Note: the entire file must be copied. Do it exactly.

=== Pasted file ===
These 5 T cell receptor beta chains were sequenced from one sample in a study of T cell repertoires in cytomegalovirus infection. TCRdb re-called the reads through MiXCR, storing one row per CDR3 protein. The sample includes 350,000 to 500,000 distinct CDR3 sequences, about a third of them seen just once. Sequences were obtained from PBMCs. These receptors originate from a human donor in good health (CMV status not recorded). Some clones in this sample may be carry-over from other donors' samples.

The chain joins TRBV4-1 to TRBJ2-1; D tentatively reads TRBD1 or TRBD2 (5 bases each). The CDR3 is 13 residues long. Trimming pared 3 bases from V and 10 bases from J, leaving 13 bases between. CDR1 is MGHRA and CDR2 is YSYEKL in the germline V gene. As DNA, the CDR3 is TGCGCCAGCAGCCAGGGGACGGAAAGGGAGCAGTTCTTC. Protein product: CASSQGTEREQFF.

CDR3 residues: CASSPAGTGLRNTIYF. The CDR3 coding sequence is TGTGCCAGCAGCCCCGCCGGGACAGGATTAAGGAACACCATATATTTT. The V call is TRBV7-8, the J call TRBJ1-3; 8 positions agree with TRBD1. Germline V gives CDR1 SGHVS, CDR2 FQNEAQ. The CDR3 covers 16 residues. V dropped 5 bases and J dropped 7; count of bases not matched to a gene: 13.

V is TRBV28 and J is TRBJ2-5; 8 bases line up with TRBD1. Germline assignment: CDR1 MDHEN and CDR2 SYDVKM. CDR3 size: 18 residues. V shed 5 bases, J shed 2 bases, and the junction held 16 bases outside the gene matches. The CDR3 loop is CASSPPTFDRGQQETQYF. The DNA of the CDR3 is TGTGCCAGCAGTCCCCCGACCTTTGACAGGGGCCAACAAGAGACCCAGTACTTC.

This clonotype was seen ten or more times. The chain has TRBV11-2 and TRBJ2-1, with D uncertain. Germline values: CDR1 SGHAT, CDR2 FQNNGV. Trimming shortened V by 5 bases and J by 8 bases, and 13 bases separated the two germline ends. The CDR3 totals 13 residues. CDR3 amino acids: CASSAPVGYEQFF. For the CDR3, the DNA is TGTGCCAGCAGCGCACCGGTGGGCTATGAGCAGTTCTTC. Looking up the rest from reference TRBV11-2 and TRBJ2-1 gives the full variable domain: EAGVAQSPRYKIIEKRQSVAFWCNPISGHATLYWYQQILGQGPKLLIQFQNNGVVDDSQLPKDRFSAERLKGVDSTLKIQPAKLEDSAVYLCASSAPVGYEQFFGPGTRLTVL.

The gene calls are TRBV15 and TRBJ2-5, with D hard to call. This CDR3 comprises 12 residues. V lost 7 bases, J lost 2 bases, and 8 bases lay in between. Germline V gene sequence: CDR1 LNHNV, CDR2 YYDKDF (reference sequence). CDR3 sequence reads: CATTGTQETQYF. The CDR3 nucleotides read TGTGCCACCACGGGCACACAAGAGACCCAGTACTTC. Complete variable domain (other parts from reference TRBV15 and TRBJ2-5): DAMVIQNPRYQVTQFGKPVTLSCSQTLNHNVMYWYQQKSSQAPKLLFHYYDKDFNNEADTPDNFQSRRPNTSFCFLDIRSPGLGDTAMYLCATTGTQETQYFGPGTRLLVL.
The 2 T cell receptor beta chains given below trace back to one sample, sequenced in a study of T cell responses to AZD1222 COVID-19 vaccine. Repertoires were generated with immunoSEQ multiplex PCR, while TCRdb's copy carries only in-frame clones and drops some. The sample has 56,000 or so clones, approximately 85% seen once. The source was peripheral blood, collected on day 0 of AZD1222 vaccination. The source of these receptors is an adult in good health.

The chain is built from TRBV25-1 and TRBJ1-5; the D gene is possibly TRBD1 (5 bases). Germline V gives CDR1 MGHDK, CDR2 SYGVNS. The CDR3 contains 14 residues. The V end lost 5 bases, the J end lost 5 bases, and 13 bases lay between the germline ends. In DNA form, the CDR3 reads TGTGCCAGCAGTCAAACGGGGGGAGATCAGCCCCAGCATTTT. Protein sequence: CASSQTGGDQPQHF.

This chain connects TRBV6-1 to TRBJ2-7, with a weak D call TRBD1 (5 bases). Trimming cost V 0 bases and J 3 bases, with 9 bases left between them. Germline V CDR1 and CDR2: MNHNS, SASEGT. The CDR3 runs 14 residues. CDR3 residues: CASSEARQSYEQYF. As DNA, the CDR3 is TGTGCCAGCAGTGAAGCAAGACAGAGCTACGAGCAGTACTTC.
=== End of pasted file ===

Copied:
These 5 T cell receptor beta chains were sequenced from one sample in a study of T cell repertoires in cytomegalovirus infection. TCRdb re-called the reads through MiXCR, storing one row per CDR3 protein. The sample includes 350,000 to 500,000 distinct CDR3 sequences, about a third of them seen just once. Sequences were obtained from PBMCs. These receptors originate from a human donor in good health (CMV status not recorded). Some clones in this sample may be carry-over from other donors' samples.

The chain joins TRBV4-1 to TRBJ2-1; D tentatively reads TRBD1 or TRBD2 (5 bases each). The CDR3 is 13 residues long. Trimming pared 3 bases from V and 10 bases from J, leaving 13 bases between. CDR1 is MGHRA and CDR2 is YSYEKL in the germline V gene. As DNA, the CDR3 is TGCGCCAGCAGCCAGGGGACGGAAAGGGAGCAGTTCTTC. Protein product: CASSQGTEREQFF.

CDR3 residues: CASSPAGTGLRNTIYF. The CDR3 coding sequence is TGTGCCAGCAGCCCCGCCGGGACAGGATTAAGGAACACCATATATTTT. The V call is TRBV7-8, the J call TRBJ1-3; 8 positions agree with TRBD1. Germline V gives CDR1 SGHVS, CDR2 FQNEAQ. The CDR3 covers 16 residues. V dropped 5 bases and J dropped 7; count of bases not matched to a gene: 13.

V is TRBV28 and J is TRBJ2-5; 8 bases line up with TRBD1. Germline assignment: CDR1 MDHEN and CDR2 SYDVKM. CDR3 size: 18 residues. V shed 5 bases, J shed 2 bases, and the junction held 16 bases outside the gene matches. The CDR3 loop is CASSPPTFDRGQQETQYF. The DNA of the CDR3 is TGTGCCAGCAGTCCCCCGACCTTTGACAGGGGCCAACAAGAGACCCAGTACTTC.

This clonotype was seen ten or more times. The chain has TRBV11-2 and TRBJ2-1, with D uncertain. Germline values: CDR1 SGHAT, CDR2 FQNNGV. Trimming shortened V by 5 bases and J by 8 bases, and 13 bases separated the two germline ends. The CDR3 totals 13 residues. CDR3 amino acids: CASSAPVGYEQFF. For the CDR3, the DNA is TGTGCCAGCAGCGCACCGGTGGGCTATGAGCAGTTCTTC. Looking up the rest from reference TRBV11-2 and TRBJ2-1 gives the full variable domain: EAGVAQSPRYKIIEKRQSVAFWCNPISGHATLYWYQQILGQGPKLLIQFQNNGVVDDSQLPKDRFSAERLKGVDSTLKIQPAKLEDSAVYLCASSAPVGYEQFFGPGTRLTVL.

The gene calls are TRBV15 and TRBJ2-5, with D hard to call. This CDR3 comprises 12 residues. V lost 7 bases, J lost 2 bases, and 8 bases lay in between. Germline V gene sequence: CDR1 LNHNV, CDR2 YYDKDF (reference sequence). CDR3 sequence reads: CATTGTQETQYF. The CDR3 nucleotides read TGTGCCACCACGGGCACACAAGAGACCCAGTACTTC. Complete variable domain (other parts from reference TRBV15 and TRBJ2-5): DAMVIQNPRYQVTQFGKPVTLSCSQTLNHNVMYWYQQKSSQAPKLLFHYYDKDFNNEADTPDNFQSRRPNTSFCFLDIRSPGLGDTAMYLCATTGTQETQYFGPGTRLLVL.
The 2 T cell receptor beta chains given below trace back to one sample, sequenced in a study of T cell responses to AZD1222 COVID-19 vaccine. Repertoires were generated with immunoSEQ multiplex PCR, while TCRdb's copy carries only in-frame clones and drops some. The sample has 56,000 or so clones, approximately 85% seen once. The source was peripheral blood, collected on day 0 of AZD1222 vaccination. The source of these receptors is an adult in good health.

The chain is built from TRBV25-1 and TRBJ1-5; the D gene is possibly TRBD1 (5 bases). Germline V gives CDR1 MGHDK, CDR2 SYGVNS. The CDR3 contains 14 residues. The V end lost 5 bases, the J end lost 5 bases, and 13 bases lay between the germline ends. In DNA form, the CDR3 reads TGTGCCAGCAGTCAAACGGGGGGAGATCAGCCCCAGCATTTT. Protein sequence: CASSQTGGDQPQHF.

This chain connects TRBV6-1 to TRBJ2-7, with a weak D call TRBD1 (5 bases). Trimming cost V 0 bases and J 3 bases, with 9 bases left between them. Germline V CDR1 and CDR2: MNHNS, SASEGT. The CDR3 runs 14 residues. CDR3 residues: CASSEARQSYEQYF. As DNA, the CDR3 is TGTGCCAGCAGTGAAGCAAGACAGAGCTACGAGCAGTACTTC.